Table of Contents


Lupus Nephritis

What is lupus nephritis?

Lupus nephritis is a kind of kidney inflammation that occurs from a complication in people who have systemic lupus erythematosus (commonly just referred to as lupus). Lupus is an autoimmune disease in which your immune system produces proteins, called autoantibodies, that attack your own body. In lupus nephritis, lupus autoantibodies affect the parts of your kidneys that filter out waste, leading to inflammation, hematuria, proteinuria, high blood pressure, or even kidney failure. Lupus is much more common in women than in men, most often occurring during the women’s child-bearing years. In addition, lupus is more common in people of African or Asian descent. Of these lupus cases, half of all adults and eight out of every ten children will develop lupus nephritis.

What are the symptoms of lupus nephritis?

Some of the symptoms of lupus nephritis include foamy or dark urine, high blood pressure, and edema, or swelling caused by excess fluid, usually in the feet, legs, or ankles. After the initial onset of these symptoms, kidney problems and associated symptoms will start, including:
  • Joint pain or swelling
  • Muscle pain
  • Uncaused fever
  • Red rash, often on the face, in the shape of a butterfly

What causes lupus nephritis?

No one knows exactly what causes lupus nephritis, but it is suspected that family history and environmental factors (such as infections, toxic chemicals, and pollutants) may play a role in causing the disease.

How is lupus nephritis diagnosed?

Lupus nephritis is diagnosed through various lab tests. A urine test is used to look for blood and protein in the urine, which signify kidney damage. A blood test is used to estimate a creatinine level in the blood, which increases as kidney disease worsens. Lastly, a kidney biopsy can confirm a diagnosis of lupus nephritis and determine how far the disease has progressed.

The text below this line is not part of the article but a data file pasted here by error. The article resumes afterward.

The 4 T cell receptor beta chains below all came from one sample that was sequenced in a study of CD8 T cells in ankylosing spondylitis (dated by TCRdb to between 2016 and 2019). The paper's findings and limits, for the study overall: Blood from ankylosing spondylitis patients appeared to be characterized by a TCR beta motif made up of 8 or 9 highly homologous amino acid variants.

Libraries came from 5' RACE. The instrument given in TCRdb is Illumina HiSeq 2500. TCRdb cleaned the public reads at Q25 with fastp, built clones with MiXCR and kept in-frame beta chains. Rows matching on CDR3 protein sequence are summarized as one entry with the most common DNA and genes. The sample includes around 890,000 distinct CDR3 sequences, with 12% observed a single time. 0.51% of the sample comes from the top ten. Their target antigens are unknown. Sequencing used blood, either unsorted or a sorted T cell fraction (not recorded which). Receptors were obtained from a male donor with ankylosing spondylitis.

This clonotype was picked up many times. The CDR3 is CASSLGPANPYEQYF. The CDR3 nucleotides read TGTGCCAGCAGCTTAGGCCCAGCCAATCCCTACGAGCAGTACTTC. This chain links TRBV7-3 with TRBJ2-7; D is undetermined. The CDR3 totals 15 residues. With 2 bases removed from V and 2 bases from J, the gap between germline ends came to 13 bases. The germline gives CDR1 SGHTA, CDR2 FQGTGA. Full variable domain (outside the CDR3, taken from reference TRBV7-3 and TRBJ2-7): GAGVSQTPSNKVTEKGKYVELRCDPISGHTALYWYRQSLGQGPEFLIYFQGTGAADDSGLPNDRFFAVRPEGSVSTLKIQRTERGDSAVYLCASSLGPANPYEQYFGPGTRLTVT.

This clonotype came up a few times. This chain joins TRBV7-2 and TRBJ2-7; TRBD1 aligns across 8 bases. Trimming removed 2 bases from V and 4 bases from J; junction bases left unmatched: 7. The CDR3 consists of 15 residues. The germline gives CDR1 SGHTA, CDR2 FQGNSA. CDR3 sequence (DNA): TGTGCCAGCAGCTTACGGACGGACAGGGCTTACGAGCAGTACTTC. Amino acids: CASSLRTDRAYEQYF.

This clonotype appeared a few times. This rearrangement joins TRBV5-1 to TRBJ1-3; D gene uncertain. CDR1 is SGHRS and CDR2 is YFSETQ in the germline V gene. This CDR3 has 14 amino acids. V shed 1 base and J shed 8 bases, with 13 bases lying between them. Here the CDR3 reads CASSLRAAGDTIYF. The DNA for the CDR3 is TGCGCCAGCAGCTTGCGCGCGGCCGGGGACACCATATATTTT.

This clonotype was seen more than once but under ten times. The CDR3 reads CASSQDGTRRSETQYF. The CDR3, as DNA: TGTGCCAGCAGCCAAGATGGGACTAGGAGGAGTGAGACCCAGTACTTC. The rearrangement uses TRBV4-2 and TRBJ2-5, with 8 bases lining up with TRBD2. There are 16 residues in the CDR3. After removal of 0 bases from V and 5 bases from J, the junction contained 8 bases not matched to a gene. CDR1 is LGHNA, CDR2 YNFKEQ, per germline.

What are the available treatments for lupus nephritis?

Treatments for lupus nephritis are aimed at trying to suppress the immune system and reduce high blood pressure and kidney inflammation. Some medicines to help in this process are:
  • Corticosteroids
  • Immunosuppressive drugs
  • ACE inhibitors
  • Diuretics
  • Beta blockers
  • Calcium channel blockers
In addition, eating the right foods can help manage kidney disease, and eating foods with low sodium and low cholesterol may help lower high blood pressure. In severe cases, patients with lupus nephritis may need a dialysis or a kidney transplant.

Where can I find out more about lupus nephritis?

Lupus Nephritis Articles

We believe rare disease patients are people, not a diagnosis. Through education, awareness and some humor, we help patients, caregivers and support persons by providing relevant and often inspirational news and stories.
Our goals are to share stories, cultivate strong community, provide the latest medical findings, connect people and pioneer production of patient worthy information. Help us attain these goals by telling us a little bit about yourself!

© Copyright Patient Worthy

Close Menu